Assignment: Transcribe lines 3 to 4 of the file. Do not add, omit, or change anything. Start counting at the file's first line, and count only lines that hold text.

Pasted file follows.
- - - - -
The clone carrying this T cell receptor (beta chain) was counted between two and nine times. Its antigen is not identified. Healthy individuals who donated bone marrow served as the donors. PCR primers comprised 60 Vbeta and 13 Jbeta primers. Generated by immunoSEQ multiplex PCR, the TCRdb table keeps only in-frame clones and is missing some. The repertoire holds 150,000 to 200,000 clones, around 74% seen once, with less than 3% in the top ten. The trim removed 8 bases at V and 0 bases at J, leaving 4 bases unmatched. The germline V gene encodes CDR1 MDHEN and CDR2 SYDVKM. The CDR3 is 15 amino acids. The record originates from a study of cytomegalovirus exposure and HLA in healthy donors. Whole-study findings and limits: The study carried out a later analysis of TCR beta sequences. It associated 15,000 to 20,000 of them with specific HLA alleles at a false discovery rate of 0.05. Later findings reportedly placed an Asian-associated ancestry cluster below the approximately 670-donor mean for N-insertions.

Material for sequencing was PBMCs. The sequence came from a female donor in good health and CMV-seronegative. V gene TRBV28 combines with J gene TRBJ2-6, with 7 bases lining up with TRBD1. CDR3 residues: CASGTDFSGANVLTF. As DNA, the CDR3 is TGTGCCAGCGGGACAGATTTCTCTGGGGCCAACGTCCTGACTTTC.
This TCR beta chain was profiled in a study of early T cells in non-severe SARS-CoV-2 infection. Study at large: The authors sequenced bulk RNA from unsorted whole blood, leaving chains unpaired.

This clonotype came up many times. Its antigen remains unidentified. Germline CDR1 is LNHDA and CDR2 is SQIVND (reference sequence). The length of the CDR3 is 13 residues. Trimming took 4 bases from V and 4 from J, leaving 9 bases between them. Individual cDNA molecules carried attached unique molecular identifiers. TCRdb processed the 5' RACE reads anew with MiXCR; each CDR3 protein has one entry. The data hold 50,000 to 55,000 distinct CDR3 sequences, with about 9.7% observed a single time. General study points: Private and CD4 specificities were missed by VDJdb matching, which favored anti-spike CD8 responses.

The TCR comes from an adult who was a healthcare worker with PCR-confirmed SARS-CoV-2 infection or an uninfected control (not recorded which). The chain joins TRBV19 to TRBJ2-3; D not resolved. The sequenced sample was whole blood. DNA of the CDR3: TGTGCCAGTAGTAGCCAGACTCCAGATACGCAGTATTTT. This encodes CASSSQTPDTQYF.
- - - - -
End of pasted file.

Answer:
This TCR beta chain was profiled in a study of early T cells in non-severe SARS-CoV-2 infection. Study at large: The authors sequenced bulk RNA from unsorted whole blood, leaving chains unpaired.

This clonotype came up many times. Its antigen remains unidentified. Germline CDR1 is LNHDA and CDR2 is SQIVND (reference sequence). The length of the CDR3 is 13 residues. Trimming took 4 bases from V and 4 from J, leaving 9 bases between them. Individual cDNA molecules carried attached unique molecular identifiers. TCRdb processed the 5' RACE reads anew with MiXCR; each CDR3 protein has one entry. The data hold 50,000 to 55,000 distinct CDR3 sequences, with about 9.7% observed a single time. General study points: Private and CD4 specificities were missed by VDJdb matching, which favored anti-spike CD8 responses.